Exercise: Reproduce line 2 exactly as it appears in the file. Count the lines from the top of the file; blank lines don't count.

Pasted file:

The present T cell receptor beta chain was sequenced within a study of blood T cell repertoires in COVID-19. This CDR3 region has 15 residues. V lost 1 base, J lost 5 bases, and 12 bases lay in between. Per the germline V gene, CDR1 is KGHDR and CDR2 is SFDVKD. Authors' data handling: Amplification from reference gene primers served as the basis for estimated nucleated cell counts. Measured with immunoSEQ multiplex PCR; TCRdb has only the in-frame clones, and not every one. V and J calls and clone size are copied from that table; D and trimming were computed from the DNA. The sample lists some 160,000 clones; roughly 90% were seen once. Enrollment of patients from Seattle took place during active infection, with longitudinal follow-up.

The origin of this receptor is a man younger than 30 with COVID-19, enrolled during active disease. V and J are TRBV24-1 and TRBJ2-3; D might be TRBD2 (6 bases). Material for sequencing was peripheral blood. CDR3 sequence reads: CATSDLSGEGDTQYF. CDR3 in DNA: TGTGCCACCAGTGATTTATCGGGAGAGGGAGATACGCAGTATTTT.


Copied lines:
The origin of this receptor is a man younger than 30 with COVID-19, enrolled during active disease. V and J are TRBV24-1 and TRBJ2-3; D might be TRBD2 (6 bases). Material for sequencing was peripheral blood. CDR3 sequence reads: CATSDLSGEGDTQYF. CDR3 in DNA: TGTGCCACCAGTGATTTATCGGGAGAGGGAGATACGCAGTATTTT.